13. A fast alignment method for breast MRI follow-up studies using automated breast segmentation and current-prior registration

    Science.gov (United States)

    Wang, Lei; Strehlow, Jan; Rühaak, Jan; Weiler, Florian; Diez, Yago; Gubern-Merida, Albert; Diekmann, Susanne; Laue, Hendrik; Hahn, Horst K.

    2015-03-01

    In breast cancer screening for high-risk women, follow-up magnetic resonance images (MRI) are acquired with a time interval ranging from several months up to a few years. Prior MRI studies may provide additional clinical value when examining the current one and thus have the potential to increase sensitivity and specificity of screening. To build a spatial correlation between suspicious findings in both current and prior studies, a reliable alignment method between follow-up studies is desirable. However, long time interval, different scanners and imaging protocols, and varying breast compression can result in a large deformation, which challenges the registration process. In this work, we present a fast and robust spatial alignment framework, which combines automated breast segmentation and current-prior registration techniques in a multi-level fashion. First, fully automatic breast segmentation is applied to extract the breast masks that are used to obtain an initial affine transform. Then, a non-rigid registration algorithm using normalized gradient fields as similarity measure together with curvature regularization is applied. A total of 29 subjects and 58 breast MR images were collected for performance assessment. To evaluate the global registration accuracy, the volume overlap and boundary surface distance metrics are calculated, resulting in an average Dice Similarity Coefficient (DSC) of 0.96 and root mean square distance (RMSD) of 1.64 mm. In addition, to measure local registration accuracy, for each subject a radiologist annotated 10 pairs of markers in the current and prior studies representing corresponding anatomical locations. The average distance error of marker pairs dropped from 67.37 mm to 10.86 mm after applying registration.

  14. Longitudinal study of spatially heterogeneous emphysema progression in current smokers with chronic obstructive pulmonary disease.

    Directory of Open Access Journals (Sweden)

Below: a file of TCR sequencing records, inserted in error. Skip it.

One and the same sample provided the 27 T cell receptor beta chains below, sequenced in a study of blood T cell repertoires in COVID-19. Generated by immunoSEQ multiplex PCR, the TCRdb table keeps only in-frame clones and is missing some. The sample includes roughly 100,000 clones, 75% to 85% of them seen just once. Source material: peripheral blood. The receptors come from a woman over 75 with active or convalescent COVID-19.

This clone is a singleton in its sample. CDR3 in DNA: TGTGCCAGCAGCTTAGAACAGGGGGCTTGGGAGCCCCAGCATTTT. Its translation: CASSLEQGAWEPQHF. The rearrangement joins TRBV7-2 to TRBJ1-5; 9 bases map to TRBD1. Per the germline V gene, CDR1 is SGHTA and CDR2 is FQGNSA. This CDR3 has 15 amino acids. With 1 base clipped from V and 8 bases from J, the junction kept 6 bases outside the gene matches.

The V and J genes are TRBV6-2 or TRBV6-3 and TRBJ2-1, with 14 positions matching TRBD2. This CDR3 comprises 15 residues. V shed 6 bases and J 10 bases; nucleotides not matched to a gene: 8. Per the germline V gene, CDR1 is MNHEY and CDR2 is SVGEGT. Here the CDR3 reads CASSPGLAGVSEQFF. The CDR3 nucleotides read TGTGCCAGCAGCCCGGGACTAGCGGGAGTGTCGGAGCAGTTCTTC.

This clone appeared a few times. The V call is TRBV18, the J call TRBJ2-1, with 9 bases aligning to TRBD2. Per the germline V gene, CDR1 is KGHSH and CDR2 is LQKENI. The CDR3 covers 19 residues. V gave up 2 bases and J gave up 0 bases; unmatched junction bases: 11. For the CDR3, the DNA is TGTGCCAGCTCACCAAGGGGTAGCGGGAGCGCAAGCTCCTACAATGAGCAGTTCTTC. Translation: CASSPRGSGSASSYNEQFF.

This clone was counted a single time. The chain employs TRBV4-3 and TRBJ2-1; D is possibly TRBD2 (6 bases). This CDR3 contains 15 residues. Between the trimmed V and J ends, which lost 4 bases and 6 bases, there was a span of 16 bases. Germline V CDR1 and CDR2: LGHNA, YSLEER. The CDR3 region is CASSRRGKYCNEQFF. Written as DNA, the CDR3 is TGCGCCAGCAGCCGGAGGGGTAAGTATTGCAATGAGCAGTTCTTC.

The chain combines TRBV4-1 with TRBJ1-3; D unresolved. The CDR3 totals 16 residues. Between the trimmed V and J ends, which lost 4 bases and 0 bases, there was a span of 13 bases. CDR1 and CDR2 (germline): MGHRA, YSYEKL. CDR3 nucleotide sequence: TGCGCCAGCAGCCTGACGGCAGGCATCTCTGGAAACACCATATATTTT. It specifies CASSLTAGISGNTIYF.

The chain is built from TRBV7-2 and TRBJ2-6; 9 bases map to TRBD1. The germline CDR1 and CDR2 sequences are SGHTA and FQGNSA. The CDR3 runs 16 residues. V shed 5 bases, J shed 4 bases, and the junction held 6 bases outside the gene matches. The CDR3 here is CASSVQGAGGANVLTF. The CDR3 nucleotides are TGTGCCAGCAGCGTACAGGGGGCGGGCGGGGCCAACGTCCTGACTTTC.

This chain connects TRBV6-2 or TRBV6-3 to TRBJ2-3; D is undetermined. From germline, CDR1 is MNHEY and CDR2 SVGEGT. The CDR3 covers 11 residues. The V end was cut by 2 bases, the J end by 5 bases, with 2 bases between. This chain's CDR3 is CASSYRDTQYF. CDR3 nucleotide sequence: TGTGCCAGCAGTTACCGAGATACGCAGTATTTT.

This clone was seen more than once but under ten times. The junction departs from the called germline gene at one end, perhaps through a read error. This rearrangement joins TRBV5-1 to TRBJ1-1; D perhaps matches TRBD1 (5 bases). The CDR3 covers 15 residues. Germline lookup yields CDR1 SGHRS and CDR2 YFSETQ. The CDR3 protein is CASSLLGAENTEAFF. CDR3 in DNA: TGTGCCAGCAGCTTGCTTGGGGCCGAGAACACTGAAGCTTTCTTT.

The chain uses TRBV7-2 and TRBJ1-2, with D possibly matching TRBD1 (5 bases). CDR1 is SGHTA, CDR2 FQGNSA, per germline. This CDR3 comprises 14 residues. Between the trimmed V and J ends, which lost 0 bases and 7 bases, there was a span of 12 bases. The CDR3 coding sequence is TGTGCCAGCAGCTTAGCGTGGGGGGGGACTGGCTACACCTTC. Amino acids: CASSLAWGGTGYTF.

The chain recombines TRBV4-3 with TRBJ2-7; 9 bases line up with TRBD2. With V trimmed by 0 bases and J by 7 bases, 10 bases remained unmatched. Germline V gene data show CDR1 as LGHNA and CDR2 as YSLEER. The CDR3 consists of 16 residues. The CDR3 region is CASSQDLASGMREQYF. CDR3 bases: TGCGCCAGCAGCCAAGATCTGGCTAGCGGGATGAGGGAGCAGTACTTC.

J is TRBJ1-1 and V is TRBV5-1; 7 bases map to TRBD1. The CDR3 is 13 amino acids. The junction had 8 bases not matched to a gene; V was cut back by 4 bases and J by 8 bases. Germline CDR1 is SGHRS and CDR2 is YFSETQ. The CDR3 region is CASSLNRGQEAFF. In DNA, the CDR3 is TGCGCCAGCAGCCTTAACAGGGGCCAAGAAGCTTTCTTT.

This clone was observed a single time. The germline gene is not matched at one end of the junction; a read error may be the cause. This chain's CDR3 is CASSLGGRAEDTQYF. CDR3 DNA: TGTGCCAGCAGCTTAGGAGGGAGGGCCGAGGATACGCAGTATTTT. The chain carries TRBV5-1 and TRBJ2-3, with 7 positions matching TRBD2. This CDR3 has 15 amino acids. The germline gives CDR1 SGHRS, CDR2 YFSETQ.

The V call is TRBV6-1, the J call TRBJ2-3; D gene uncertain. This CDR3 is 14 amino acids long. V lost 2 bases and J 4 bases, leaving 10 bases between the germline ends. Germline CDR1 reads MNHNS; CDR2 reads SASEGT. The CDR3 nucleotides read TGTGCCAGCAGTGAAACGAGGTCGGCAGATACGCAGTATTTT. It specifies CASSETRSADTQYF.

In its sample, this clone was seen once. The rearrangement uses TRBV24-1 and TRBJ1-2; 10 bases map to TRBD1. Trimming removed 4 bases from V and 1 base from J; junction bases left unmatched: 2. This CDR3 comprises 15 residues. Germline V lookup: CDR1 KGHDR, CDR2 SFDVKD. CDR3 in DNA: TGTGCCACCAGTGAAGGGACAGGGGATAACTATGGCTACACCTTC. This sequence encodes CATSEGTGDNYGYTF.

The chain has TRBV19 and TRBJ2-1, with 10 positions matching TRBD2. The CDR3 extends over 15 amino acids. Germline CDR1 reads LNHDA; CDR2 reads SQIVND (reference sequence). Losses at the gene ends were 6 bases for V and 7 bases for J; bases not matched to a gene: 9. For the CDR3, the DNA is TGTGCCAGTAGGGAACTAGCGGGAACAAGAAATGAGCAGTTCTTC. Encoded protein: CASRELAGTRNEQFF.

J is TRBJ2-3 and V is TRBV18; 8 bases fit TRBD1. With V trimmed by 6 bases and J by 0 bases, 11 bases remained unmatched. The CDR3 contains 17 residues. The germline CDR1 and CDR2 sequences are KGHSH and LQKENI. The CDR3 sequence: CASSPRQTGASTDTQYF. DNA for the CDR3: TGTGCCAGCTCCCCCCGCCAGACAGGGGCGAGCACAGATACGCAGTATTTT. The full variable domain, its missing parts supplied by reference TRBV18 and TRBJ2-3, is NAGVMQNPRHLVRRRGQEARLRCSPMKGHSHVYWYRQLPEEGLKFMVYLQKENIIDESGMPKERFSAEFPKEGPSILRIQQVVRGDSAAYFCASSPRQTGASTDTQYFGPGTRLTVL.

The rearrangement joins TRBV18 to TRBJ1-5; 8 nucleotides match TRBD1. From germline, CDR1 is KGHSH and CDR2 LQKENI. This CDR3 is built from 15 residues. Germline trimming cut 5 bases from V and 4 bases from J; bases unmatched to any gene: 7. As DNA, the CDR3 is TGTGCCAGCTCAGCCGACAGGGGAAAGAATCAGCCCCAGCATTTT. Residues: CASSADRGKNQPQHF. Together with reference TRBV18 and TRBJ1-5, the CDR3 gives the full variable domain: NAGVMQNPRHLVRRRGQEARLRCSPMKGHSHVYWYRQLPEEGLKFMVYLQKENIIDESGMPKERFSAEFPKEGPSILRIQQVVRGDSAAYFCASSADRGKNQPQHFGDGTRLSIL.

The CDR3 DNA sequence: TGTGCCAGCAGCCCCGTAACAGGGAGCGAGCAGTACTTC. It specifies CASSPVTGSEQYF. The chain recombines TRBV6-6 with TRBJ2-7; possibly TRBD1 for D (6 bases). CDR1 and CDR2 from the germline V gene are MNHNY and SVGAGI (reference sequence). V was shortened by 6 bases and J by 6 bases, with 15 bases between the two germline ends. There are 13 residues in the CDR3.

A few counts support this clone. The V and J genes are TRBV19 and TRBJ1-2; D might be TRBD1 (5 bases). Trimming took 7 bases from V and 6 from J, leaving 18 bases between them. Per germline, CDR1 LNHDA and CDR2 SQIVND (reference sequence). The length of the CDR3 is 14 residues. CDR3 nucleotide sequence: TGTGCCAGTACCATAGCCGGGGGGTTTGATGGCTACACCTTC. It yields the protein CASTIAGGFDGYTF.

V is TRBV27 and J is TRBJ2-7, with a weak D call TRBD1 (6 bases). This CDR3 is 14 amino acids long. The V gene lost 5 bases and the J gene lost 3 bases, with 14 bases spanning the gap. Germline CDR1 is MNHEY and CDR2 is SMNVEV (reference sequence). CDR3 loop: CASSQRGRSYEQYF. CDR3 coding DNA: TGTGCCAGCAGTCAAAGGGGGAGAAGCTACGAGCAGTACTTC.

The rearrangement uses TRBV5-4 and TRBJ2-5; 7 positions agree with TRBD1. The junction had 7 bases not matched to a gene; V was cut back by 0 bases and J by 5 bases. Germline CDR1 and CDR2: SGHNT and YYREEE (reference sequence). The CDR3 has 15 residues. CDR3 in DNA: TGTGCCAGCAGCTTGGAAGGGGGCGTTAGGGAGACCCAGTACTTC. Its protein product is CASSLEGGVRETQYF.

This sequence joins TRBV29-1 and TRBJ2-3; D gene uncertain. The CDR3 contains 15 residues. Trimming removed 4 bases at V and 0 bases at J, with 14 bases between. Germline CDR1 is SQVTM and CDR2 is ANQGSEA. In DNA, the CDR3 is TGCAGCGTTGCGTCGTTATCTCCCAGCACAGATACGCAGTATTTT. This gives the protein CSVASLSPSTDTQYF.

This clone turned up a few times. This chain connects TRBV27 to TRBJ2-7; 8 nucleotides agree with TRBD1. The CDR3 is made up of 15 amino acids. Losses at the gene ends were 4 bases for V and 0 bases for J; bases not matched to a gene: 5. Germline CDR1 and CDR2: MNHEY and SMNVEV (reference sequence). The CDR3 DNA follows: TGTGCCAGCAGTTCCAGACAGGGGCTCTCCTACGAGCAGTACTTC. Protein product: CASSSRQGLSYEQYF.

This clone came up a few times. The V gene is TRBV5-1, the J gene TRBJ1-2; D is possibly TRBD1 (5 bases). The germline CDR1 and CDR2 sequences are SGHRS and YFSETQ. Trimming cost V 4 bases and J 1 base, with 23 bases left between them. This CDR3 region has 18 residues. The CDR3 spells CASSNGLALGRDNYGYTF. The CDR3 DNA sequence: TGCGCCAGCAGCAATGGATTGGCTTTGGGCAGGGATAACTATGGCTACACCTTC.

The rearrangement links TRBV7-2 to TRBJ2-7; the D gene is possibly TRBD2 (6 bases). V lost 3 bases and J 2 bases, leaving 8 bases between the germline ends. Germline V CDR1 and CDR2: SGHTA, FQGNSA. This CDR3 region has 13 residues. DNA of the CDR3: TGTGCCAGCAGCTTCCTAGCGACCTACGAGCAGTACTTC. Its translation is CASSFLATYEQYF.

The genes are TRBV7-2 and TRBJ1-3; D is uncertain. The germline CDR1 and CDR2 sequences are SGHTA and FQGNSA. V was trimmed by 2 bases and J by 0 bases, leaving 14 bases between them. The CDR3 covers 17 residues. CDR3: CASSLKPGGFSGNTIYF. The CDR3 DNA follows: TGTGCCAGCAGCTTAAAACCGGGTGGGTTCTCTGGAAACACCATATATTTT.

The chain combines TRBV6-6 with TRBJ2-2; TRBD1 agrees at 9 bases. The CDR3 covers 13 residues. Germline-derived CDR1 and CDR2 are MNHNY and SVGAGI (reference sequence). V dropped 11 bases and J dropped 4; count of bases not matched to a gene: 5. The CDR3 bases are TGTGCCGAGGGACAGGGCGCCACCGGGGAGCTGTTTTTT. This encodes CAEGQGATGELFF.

Naoya Tanabe

    Full Text Available BACKGROUND: Cigarette smoke is the main risk factor for emphysema, which is a key pathology in chronic obstructive pulmonary disease (COPD. Low attenuation areas (LAA in computed tomography (CT images reflect emphysema, and the cumulative size distribution of LAA clusters follows a power law characterized by the exponent D. This property of LAA clusters can be explained by model simulation, where mechanical force breaks alveolar walls causing local heterogeneous lung tissue destruction. However, a longitudinal CT study has not investigated whether continuous smoking causes the spatially heterogeneous progression of emphysema. METHODS: We measured annual changes in ratios of LAA (LAA%, D and numbers of LAA clusters (LAN in CT images acquired at intervals of ≥ 3 years from 22 current and 31 former smokers with COPD to assess emphysema progression. We constructed model simulations using CT images to morphologically interpret changes in current smokers. RESULTS: D was decreased in current and former smokers, whereas LAA% and LAN were increased only in current smokers. The annual changes in LAA%, D, and LAN were greater in current, than in former smokers (1.03 vs. 0.37%, p=0.008; -0.045 vs. -0.01, p=0.004; 13.9 vs. 1.1, p=0.007, respectively. When LAA% increased in model simulations, the coalescence of neighboring LAA clusters decreased D, but the combination of changes in D and LAN in current smokers could not be explained by the homogeneous emphysema progression model despite cluster coalescence. Conversely, a model in which LAAs heterogeneously increased and LAA clusters merged somewhat in relatively advanced emphysematous regions could reflect actual changes. CONCLUSIONS: Susceptibility to parenchymal destruction induced by continuous smoking is not uniform over the lung, but might be higher in local regions of relatively advanced emphysema. These could result in the spatially heterogeneous progression of emphysema in current smokers.

  15. Examination of Urban High School Dropouts with High Self-Efficacy: A Phenomenological Study

    Science.gov (United States)

    Bayles, Ronald

    2012-01-01

    The purpose of this study was to explore the lived experience of urban students in Central Alabama with high self-efficacy who have dropped out of school to pursue a GED. This study: (a) provided a platform that gave voice to students to share their lived experience as they made the decision to drop out of high school, (b) identified the character…

  16. Sexual History Disclosure Polygraph Examinations With Cybercrime Offences A First Dutch Explorative Study

    NARCIS (Netherlands)

    Buschman, Jos; Bogaerts, Stefan; Foulger, Sarah; Wilcox, Daniel; Sosnowski, Daniel; Cushman, Barry

    2010-01-01

    This article presents the first study on post-conviction polygraphy in the Netherlands. Importantly, it exclusively focuses on cybercrime offenders. The study is designed to systematically address the different child sexual behaviours exhibited by 25 participants who are in treatment for possessing

  17. A Qualitative Multi-Site Case Study: Examining Principals' Leadership Styles and School Performance

    Science.gov (United States)

    Preyear, Loukisha

    2015-01-01

    The purpose of this qualitative multi-site case study was to explore the impact of principals' leadership styles on student academic achievement in a high-poverty low-performing school district in Louisiana. A total of 17 participants, principals and teachers, from this school district were used in this study. Data source triangulation of…

  18. Cases for the Net Generation: An Empirical Examination of Students' Attitude toward Multimedia Case Studies